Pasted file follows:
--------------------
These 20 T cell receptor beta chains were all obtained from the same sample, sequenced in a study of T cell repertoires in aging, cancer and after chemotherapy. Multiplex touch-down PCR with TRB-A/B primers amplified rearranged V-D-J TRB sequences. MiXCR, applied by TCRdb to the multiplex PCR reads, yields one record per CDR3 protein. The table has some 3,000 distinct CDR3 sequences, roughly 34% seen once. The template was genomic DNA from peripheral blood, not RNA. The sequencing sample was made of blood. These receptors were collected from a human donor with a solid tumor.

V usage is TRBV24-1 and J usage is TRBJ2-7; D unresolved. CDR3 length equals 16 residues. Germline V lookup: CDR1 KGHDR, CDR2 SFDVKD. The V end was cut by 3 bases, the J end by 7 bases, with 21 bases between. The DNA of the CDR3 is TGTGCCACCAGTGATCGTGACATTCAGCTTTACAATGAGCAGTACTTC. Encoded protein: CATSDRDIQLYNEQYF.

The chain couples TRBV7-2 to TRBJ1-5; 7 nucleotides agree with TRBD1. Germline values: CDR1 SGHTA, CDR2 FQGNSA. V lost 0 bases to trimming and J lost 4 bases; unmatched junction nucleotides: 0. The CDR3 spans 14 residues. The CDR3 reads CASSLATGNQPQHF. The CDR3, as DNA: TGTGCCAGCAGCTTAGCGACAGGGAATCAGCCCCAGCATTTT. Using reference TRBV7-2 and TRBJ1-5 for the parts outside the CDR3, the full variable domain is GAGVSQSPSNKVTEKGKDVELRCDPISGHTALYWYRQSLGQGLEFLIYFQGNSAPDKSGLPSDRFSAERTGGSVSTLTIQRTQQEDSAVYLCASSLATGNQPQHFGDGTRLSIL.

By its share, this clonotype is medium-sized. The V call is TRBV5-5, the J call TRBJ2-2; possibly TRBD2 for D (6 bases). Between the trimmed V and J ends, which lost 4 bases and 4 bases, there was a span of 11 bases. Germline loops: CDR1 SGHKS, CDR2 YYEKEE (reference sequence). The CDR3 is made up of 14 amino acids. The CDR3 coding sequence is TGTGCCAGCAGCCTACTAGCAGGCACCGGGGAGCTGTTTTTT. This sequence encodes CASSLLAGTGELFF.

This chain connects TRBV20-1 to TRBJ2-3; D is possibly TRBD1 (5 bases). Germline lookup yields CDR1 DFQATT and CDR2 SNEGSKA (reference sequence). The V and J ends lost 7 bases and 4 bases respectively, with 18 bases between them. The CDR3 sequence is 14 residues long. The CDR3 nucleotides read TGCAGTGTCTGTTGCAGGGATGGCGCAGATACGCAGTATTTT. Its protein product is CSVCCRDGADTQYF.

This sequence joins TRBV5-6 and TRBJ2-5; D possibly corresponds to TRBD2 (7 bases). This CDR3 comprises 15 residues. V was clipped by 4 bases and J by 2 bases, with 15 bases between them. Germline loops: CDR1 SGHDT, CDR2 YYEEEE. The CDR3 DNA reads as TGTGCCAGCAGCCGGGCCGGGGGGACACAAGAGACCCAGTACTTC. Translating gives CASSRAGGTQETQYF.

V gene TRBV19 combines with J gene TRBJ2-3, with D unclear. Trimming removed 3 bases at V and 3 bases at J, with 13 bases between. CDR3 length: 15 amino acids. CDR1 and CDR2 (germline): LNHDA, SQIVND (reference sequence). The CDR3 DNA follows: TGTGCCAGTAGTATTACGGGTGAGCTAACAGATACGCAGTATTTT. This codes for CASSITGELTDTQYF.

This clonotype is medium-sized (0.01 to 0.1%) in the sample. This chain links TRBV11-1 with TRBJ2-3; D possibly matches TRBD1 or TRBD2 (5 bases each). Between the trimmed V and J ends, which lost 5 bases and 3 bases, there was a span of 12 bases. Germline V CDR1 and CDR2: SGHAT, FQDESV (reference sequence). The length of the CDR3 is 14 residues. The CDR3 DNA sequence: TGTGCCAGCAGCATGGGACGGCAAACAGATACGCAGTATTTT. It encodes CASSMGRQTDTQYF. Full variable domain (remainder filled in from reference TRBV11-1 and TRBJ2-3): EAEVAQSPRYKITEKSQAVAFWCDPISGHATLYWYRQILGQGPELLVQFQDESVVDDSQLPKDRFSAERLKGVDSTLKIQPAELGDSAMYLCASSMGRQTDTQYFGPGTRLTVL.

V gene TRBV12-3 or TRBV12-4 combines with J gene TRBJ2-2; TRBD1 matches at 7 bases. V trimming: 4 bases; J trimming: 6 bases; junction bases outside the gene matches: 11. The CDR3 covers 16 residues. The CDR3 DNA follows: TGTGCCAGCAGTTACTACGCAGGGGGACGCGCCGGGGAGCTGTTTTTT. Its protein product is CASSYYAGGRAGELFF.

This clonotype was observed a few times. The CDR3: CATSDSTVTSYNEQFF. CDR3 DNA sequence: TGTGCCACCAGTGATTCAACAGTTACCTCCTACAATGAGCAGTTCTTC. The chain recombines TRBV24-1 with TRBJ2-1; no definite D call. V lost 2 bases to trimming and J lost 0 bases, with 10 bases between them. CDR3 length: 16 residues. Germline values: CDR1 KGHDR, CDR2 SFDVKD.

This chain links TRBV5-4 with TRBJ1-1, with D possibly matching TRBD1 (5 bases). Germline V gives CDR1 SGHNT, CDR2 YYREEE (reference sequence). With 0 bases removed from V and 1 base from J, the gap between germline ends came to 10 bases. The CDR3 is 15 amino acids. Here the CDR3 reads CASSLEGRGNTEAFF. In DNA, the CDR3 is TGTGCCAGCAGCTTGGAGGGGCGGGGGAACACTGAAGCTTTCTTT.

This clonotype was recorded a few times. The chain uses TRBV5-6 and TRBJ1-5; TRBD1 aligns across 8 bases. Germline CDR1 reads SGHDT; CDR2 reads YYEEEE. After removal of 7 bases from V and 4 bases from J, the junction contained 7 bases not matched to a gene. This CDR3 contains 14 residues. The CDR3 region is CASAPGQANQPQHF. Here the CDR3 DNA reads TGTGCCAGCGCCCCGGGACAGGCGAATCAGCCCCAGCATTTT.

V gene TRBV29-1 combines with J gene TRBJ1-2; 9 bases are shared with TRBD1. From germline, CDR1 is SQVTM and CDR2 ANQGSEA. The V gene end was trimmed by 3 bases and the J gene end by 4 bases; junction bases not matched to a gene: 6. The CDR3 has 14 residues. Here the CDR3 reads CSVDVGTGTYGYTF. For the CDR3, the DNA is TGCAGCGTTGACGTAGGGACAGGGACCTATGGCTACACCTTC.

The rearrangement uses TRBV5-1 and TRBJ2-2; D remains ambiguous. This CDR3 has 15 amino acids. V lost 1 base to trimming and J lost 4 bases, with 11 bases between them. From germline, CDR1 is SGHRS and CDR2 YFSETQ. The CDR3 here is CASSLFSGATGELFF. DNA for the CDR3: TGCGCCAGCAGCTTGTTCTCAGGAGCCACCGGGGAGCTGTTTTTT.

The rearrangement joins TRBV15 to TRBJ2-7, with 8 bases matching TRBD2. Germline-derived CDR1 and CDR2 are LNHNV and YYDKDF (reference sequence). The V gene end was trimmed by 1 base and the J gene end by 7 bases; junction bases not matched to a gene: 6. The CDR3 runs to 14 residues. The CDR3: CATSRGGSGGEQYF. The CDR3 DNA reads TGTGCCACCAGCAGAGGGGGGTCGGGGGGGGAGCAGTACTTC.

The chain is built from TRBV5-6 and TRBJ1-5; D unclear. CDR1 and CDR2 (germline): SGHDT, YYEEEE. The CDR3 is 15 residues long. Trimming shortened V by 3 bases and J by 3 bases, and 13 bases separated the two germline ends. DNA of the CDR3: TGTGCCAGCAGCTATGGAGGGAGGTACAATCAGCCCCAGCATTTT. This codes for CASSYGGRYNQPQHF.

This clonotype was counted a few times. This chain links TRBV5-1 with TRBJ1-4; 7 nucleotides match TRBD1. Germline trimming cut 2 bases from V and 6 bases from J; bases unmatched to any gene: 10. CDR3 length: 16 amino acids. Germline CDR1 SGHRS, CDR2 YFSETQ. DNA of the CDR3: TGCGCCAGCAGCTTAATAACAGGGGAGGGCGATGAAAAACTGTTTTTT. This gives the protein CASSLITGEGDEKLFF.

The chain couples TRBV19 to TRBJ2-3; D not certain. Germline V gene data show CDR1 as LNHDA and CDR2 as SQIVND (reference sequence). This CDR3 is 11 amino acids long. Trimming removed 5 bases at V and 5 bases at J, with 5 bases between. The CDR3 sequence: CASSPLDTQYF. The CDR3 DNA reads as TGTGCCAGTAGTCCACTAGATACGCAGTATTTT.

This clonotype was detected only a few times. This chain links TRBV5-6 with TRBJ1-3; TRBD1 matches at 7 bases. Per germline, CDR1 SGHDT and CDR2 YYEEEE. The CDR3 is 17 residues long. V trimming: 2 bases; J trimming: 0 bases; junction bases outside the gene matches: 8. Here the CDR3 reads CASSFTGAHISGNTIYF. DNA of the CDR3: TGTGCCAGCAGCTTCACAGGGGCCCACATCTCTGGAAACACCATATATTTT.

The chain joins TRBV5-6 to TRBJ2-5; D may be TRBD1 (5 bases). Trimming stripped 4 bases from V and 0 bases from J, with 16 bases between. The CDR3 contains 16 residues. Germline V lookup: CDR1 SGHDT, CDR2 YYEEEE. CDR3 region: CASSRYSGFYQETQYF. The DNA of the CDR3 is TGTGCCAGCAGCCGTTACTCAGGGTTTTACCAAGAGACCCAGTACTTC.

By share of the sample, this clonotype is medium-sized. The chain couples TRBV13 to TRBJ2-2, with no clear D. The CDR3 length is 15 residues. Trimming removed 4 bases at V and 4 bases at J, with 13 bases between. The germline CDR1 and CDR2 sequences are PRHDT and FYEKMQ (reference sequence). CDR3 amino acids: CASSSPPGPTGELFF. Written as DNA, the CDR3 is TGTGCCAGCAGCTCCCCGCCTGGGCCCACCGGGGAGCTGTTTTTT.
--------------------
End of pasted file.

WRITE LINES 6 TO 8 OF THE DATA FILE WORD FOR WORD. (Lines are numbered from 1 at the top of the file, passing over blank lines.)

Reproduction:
This sequence joins TRBV5-6 and TRBJ2-5; D possibly corresponds to TRBD2 (7 bases). This CDR3 comprises 15 residues. V was clipped by 4 bases and J by 2 bases, with 15 bases between them. Germline loops: CDR1 SGHDT, CDR2 YYEEEE. The CDR3 DNA reads as TGTGCCAGCAGCCGGGCCGGGGGGACACAAGAGACCCAGTACTTC. Translating gives CASSRAGGTQETQYF.

V gene TRBV19 combines with J gene TRBJ2-3, with D unclear. Trimming removed 3 bases at V and 3 bases at J, with 13 bases between. CDR3 length: 15 amino acids. CDR1 and CDR2 (germline): LNHDA, SQIVND (reference sequence). The CDR3 DNA follows: TGTGCCAGTAGTATTACGGGTGAGCTAACAGATACGCAGTATTTT. This codes for CASSITGELTDTQYF.

This clonotype is medium-sized (0.01 to 0.1%) in the sample. This chain links TRBV11-1 with TRBJ2-3; D possibly matches TRBD1 or TRBD2 (5 bases each). Between the trimmed V and J ends, which lost 5 bases and 3 bases, there was a span of 12 bases. Germline V CDR1 and CDR2: SGHAT, FQDESV (reference sequence). The length of the CDR3 is 14 residues. The CDR3 DNA sequence: TGTGCCAGCAGCATGGGACGGCAAACAGATACGCAGTATTTT. It encodes CASSMGRQTDTQYF. Full variable domain (remainder filled in from reference TRBV11-1 and TRBJ2-3): EAEVAQSPRYKITEKSQAVAFWCDPISGHATLYWYRQILGQGPELLVQFQDESVVDDSQLPKDRFSAERLKGVDSTLKIQPAELGDSAMYLCASSMGRQTDTQYFGPGTRLTVL.